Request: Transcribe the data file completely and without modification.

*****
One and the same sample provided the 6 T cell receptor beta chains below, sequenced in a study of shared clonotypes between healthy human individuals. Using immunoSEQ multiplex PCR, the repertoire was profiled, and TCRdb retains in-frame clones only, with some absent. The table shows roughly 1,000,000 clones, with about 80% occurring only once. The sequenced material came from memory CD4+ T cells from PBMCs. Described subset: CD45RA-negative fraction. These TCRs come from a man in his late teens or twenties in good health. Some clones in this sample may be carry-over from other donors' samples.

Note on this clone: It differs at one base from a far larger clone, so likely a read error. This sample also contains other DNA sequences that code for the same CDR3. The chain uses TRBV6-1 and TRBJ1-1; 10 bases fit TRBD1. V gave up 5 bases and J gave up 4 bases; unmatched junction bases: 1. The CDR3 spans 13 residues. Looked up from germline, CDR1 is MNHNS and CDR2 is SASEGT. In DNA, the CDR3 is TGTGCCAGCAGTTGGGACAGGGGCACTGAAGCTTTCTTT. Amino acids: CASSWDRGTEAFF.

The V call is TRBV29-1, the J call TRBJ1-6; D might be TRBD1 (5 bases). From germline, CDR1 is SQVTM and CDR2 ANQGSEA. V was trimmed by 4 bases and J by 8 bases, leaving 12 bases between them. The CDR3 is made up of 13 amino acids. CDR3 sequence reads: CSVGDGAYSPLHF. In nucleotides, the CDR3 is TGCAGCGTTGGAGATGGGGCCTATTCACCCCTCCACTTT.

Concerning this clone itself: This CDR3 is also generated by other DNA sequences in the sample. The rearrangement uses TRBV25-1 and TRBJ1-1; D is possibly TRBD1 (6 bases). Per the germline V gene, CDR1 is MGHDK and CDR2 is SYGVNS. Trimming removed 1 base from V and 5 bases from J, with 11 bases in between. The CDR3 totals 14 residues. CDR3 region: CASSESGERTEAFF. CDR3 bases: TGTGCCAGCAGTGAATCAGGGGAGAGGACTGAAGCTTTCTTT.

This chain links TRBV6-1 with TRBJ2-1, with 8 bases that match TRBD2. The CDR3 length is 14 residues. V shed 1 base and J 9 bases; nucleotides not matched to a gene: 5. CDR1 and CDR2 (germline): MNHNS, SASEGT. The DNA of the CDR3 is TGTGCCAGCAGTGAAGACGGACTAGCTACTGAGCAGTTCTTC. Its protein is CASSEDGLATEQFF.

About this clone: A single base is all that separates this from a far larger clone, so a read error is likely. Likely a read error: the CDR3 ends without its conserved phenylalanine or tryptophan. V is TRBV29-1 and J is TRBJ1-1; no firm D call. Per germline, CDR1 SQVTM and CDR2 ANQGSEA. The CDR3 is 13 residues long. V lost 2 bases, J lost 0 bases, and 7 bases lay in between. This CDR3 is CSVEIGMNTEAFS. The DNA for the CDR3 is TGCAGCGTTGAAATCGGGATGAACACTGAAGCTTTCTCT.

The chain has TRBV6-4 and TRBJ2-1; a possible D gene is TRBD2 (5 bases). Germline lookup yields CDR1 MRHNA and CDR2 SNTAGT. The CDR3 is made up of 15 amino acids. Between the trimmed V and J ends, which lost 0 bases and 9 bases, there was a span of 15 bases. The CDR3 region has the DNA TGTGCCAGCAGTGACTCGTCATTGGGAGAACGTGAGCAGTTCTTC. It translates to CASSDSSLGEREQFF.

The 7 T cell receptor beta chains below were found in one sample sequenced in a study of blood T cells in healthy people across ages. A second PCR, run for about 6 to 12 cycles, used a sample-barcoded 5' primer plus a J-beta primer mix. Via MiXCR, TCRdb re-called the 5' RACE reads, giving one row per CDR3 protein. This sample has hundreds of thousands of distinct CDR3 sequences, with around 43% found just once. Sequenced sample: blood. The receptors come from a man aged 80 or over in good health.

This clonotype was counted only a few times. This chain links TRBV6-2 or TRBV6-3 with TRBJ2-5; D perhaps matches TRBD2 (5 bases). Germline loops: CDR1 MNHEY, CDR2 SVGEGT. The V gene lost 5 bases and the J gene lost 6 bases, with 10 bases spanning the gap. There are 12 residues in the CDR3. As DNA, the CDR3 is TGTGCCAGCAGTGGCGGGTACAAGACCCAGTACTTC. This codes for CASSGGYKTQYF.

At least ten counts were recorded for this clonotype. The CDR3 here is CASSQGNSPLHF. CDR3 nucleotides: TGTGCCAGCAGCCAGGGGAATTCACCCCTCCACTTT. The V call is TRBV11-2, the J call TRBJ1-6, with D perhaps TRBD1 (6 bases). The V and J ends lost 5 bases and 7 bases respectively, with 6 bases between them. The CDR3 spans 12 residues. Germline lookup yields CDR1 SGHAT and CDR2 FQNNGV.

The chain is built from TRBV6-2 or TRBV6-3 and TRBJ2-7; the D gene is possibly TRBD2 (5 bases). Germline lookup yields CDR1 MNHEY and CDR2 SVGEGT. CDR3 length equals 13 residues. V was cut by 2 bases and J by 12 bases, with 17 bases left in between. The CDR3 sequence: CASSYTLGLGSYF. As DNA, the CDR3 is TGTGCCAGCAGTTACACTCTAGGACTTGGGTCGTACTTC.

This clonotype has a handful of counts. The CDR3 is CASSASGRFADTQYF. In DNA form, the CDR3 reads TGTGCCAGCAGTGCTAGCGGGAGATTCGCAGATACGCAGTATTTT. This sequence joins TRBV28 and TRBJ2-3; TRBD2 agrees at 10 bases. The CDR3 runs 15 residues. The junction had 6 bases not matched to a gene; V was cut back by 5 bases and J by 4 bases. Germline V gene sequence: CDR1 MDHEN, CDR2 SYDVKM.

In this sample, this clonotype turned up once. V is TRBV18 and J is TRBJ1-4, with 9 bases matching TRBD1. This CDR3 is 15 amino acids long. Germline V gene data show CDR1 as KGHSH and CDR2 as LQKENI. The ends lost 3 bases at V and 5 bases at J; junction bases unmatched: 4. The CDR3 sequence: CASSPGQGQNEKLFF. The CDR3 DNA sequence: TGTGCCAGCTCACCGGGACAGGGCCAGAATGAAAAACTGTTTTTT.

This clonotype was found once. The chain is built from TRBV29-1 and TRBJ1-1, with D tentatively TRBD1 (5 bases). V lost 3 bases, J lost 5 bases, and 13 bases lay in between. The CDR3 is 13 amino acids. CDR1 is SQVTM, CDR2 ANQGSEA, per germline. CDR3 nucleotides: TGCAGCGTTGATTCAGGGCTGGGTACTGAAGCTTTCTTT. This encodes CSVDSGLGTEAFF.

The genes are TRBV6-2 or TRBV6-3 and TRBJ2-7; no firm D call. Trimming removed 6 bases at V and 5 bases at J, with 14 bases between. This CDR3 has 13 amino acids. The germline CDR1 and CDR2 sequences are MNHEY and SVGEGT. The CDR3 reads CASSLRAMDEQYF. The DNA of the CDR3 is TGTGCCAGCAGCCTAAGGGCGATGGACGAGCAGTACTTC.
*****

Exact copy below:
One and the same sample provided the 6 T cell receptor beta chains below, sequenced in a study of shared clonotypes between healthy human individuals. Using immunoSEQ multiplex PCR, the repertoire was profiled, and TCRdb retains in-frame clones only, with some absent. The table shows roughly 1,000,000 clones, with about 80% occurring only once. The sequenced material came from memory CD4+ T cells from PBMCs. Described subset: CD45RA-negative fraction. These TCRs come from a man in his late teens or twenties in good health. Some clones in this sample may be carry-over from other donors' samples.

Note on this clone: It differs at one base from a far larger clone, so likely a read error. This sample also contains other DNA sequences that code for the same CDR3. The chain uses TRBV6-1 and TRBJ1-1; 10 bases fit TRBD1. V gave up 5 bases and J gave up 4 bases; unmatched junction bases: 1. The CDR3 spans 13 residues. Looked up from germline, CDR1 is MNHNS and CDR2 is SASEGT. In DNA, the CDR3 is TGTGCCAGCAGTTGGGACAGGGGCACTGAAGCTTTCTTT. Amino acids: CASSWDRGTEAFF.

The V call is TRBV29-1, the J call TRBJ1-6; D might be TRBD1 (5 bases). From germline, CDR1 is SQVTM and CDR2 ANQGSEA. V was trimmed by 4 bases and J by 8 bases, leaving 12 bases between them. The CDR3 is made up of 13 amino acids. CDR3 sequence reads: CSVGDGAYSPLHF. In nucleotides, the CDR3 is TGCAGCGTTGGAGATGGGGCCTATTCACCCCTCCACTTT.

Concerning this clone itself: This CDR3 is also generated by other DNA sequences in the sample. The rearrangement uses TRBV25-1 and TRBJ1-1; D is possibly TRBD1 (6 bases). Per the germline V gene, CDR1 is MGHDK and CDR2 is SYGVNS. Trimming removed 1 base from V and 5 bases from J, with 11 bases in between. The CDR3 totals 14 residues. CDR3 region: CASSESGERTEAFF. CDR3 bases: TGTGCCAGCAGTGAATCAGGGGAGAGGACTGAAGCTTTCTTT.

This chain links TRBV6-1 with TRBJ2-1, with 8 bases that match TRBD2. The CDR3 length is 14 residues. V shed 1 base and J 9 bases; nucleotides not matched to a gene: 5. CDR1 and CDR2 (germline): MNHNS, SASEGT. The DNA of the CDR3 is TGTGCCAGCAGTGAAGACGGACTAGCTACTGAGCAGTTCTTC. Its protein is CASSEDGLATEQFF.

About this clone: A single base is all that separates this from a far larger clone, so a read error is likely. Likely a read error: the CDR3 ends without its conserved phenylalanine or tryptophan. V is TRBV29-1 and J is TRBJ1-1; no firm D call. Per germline, CDR1 SQVTM and CDR2 ANQGSEA. The CDR3 is 13 residues long. V lost 2 bases, J lost 0 bases, and 7 bases lay in between. This CDR3 is CSVEIGMNTEAFS. The DNA for the CDR3 is TGCAGCGTTGAAATCGGGATGAACACTGAAGCTTTCTCT.

The chain has TRBV6-4 and TRBJ2-1; a possible D gene is TRBD2 (5 bases). Germline lookup yields CDR1 MRHNA and CDR2 SNTAGT. The CDR3 is made up of 15 amino acids. Between the trimmed V and J ends, which lost 0 bases and 9 bases, there was a span of 15 bases. The CDR3 region has the DNA TGTGCCAGCAGTGACTCGTCATTGGGAGAACGTGAGCAGTTCTTC. It translates to CASSDSSLGEREQFF.

The 7 T cell receptor beta chains below were found in one sample sequenced in a study of blood T cells in healthy people across ages. A second PCR, run for about 6 to 12 cycles, used a sample-barcoded 5' primer plus a J-beta primer mix. Via MiXCR, TCRdb re-called the 5' RACE reads, giving one row per CDR3 protein. This sample has hundreds of thousands of distinct CDR3 sequences, with around 43% found just once. Sequenced sample: blood. The receptors come from a man aged 80 or over in good health.

This clonotype was counted only a few times. This chain links TRBV6-2 or TRBV6-3 with TRBJ2-5; D perhaps matches TRBD2 (5 bases). Germline loops: CDR1 MNHEY, CDR2 SVGEGT. The V gene lost 5 bases and the J gene lost 6 bases, with 10 bases spanning the gap. There are 12 residues in the CDR3. As DNA, the CDR3 is TGTGCCAGCAGTGGCGGGTACAAGACCCAGTACTTC. This codes for CASSGGYKTQYF.

At least ten counts were recorded for this clonotype. The CDR3 here is CASSQGNSPLHF. CDR3 nucleotides: TGTGCCAGCAGCCAGGGGAATTCACCCCTCCACTTT. The V call is TRBV11-2, the J call TRBJ1-6, with D perhaps TRBD1 (6 bases). The V and J ends lost 5 bases and 7 bases respectively, with 6 bases between them. The CDR3 spans 12 residues. Germline lookup yields CDR1 SGHAT and CDR2 FQNNGV.

The chain is built from TRBV6-2 or TRBV6-3 and TRBJ2-7; the D gene is possibly TRBD2 (5 bases). Germline lookup yields CDR1 MNHEY and CDR2 SVGEGT. CDR3 length equals 13 residues. V was cut by 2 bases and J by 12 bases, with 17 bases left in between. The CDR3 sequence: CASSYTLGLGSYF. As DNA, the CDR3 is TGTGCCAGCAGTTACACTCTAGGACTTGGGTCGTACTTC.

This clonotype has a handful of counts. The CDR3 is CASSASGRFADTQYF. In DNA form, the CDR3 reads TGTGCCAGCAGTGCTAGCGGGAGATTCGCAGATACGCAGTATTTT. This sequence joins TRBV28 and TRBJ2-3; TRBD2 agrees at 10 bases. The CDR3 runs 15 residues. The junction had 6 bases not matched to a gene; V was cut back by 5 bases and J by 4 bases. Germline V gene sequence: CDR1 MDHEN, CDR2 SYDVKM.

In this sample, this clonotype turned up once. V is TRBV18 and J is TRBJ1-4, with 9 bases matching TRBD1. This CDR3 is 15 amino acids long. Germline V gene data show CDR1 as KGHSH and CDR2 as LQKENI. The ends lost 3 bases at V and 5 bases at J; junction bases unmatched: 4. The CDR3 sequence: CASSPGQGQNEKLFF. The CDR3 DNA sequence: TGTGCCAGCTCACCGGGACAGGGCCAGAATGAAAAACTGTTTTTT.

This clonotype was found once. The chain is built from TRBV29-1 and TRBJ1-1, with D tentatively TRBD1 (5 bases). V lost 3 bases, J lost 5 bases, and 13 bases lay in between. The CDR3 is 13 amino acids. CDR1 is SQVTM, CDR2 ANQGSEA, per germline. CDR3 nucleotides: TGCAGCGTTGATTCAGGGCTGGGTACTGAAGCTTTCTTT. This encodes CSVDSGLGTEAFF.

The genes are TRBV6-2 or TRBV6-3 and TRBJ2-7; no firm D call. Trimming removed 6 bases at V and 5 bases at J, with 14 bases between. This CDR3 has 13 amino acids. The germline CDR1 and CDR2 sequences are MNHEY and SVGEGT. The CDR3 reads CASSLRAMDEQYF. The DNA of the CDR3 is TGTGCCAGCAGCCTAAGGGCGATGGACGAGCAGTACTTC.